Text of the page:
NC Biotech Center Pushing Grain Production Higher in North Carolina
A little known segment of the North Carolina Biotech Center is the Specialty Crops Division. Norris Tolson, President and CEO of the NC Biotech Center talks about one of the center’s recent successes:
“The hog industry guys came to us about three years ago desperately needing more grain in NC because they are importing grain from the Midwest, Argentina and Brazil and it’s a high cost in the hog rations. They needed a program that would encourage farmers to grow more grain in NC. In addition, they wanted it to be a regional program not just a NC program.
So we brought together SC, NC and VA researchers to see how we could get our farmers to grow more grain here. The folks in the Specialty Crops Center are bringing together researcher on grain sorghum, wheat, tretachala, and corn. We are trying to figure out how we can get a rotation going in NC so we can do more double cropping. For example, come in with wheat and double crop behind with grain sorghum. Or you can grow corn behind wheat.
We are trying to figure out how we can get another 100 million bushels of grain produced in NC so that the hog guys don’t have to import it.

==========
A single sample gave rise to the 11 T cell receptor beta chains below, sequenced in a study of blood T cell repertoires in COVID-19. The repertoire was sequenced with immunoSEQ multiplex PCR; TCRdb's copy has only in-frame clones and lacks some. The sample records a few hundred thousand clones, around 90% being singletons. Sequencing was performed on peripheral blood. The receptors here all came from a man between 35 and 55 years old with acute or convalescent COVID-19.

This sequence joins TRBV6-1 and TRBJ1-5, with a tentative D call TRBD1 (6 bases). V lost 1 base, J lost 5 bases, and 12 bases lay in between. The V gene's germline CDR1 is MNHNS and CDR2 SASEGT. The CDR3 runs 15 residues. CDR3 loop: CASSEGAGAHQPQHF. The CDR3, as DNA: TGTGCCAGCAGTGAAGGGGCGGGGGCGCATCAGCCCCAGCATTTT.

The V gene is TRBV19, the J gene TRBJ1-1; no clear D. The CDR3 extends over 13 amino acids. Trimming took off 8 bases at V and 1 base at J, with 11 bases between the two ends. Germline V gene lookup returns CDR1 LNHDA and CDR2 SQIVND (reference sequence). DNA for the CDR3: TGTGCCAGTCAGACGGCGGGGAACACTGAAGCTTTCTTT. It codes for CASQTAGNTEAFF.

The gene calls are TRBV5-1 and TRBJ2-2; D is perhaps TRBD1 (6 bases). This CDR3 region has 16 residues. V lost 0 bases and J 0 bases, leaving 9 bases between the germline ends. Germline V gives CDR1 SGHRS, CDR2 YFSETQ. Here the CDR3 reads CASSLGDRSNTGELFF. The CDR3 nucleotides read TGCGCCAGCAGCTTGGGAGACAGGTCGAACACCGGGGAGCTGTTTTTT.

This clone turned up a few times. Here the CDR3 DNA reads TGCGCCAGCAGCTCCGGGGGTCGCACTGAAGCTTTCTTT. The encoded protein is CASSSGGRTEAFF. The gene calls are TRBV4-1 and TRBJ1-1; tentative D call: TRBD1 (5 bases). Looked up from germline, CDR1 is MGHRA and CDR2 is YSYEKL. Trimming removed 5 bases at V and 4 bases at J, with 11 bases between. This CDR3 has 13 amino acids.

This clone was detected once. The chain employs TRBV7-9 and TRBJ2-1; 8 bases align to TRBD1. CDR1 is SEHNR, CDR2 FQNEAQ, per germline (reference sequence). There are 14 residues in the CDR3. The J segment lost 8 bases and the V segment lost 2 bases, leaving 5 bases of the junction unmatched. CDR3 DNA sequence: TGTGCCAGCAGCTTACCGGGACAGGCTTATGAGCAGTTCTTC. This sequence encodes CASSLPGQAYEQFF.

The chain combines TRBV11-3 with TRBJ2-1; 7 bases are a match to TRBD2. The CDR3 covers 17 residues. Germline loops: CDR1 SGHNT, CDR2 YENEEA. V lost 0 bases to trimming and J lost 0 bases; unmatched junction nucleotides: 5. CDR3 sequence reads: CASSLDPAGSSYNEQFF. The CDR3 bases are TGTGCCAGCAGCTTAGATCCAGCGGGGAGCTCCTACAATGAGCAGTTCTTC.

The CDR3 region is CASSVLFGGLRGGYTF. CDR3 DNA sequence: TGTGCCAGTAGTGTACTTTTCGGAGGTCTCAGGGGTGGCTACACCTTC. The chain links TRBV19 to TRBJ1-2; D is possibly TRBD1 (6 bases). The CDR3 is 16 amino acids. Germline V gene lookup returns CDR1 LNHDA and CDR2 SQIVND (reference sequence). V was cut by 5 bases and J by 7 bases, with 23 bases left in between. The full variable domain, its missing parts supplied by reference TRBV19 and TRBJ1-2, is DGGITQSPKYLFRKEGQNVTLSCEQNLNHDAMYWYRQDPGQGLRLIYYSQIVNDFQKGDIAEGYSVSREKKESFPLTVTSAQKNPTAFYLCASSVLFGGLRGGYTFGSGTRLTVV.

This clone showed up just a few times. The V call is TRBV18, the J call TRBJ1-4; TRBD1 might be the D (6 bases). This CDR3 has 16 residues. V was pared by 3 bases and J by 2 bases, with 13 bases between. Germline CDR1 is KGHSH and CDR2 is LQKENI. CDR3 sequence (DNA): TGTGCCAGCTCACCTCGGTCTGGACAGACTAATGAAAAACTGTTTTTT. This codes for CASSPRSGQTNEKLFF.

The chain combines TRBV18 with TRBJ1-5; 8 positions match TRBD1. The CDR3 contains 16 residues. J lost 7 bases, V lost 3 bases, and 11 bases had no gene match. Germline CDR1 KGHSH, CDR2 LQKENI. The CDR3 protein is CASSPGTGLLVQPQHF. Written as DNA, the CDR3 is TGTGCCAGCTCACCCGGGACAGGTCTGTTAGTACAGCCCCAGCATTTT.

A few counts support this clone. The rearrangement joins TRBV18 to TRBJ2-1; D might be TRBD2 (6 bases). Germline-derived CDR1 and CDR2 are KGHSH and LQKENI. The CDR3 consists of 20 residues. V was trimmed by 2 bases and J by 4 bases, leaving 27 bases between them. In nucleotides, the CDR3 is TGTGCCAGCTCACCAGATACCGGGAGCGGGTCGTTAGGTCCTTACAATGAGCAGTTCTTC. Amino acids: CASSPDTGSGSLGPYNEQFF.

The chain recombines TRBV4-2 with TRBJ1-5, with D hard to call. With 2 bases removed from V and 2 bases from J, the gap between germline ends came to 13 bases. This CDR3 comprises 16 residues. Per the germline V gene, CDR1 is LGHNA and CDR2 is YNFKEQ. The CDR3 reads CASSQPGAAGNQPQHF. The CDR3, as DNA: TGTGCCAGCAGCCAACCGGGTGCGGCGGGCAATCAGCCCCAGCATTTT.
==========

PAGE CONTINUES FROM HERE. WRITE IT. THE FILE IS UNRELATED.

We had a very good year in 2012; we had tremendous grain sorghum yields. We went from almost none to about 63,000 acres in NC. We think that number will grow to about 80-100,000 acres. When you get that behind an earlier maturing variety of wheat, then you have the opportunity to have a good double crop situation where you make money on both ends of the double crop.
Historically we have been producing 85-90 million bushels of grain. The hog and poultry industry need about 300 million bushels. The objective is how do we get from 80 million to 180 million. And they want to do it quick, they needed results in three years. We are pretty close to getting there. We might not hit the 180 million bushels but we will get close. Its all about getting farmers to understand they can double crop and make money.”
President & CEO of the North Carolina Biotech Center, Norris Tolson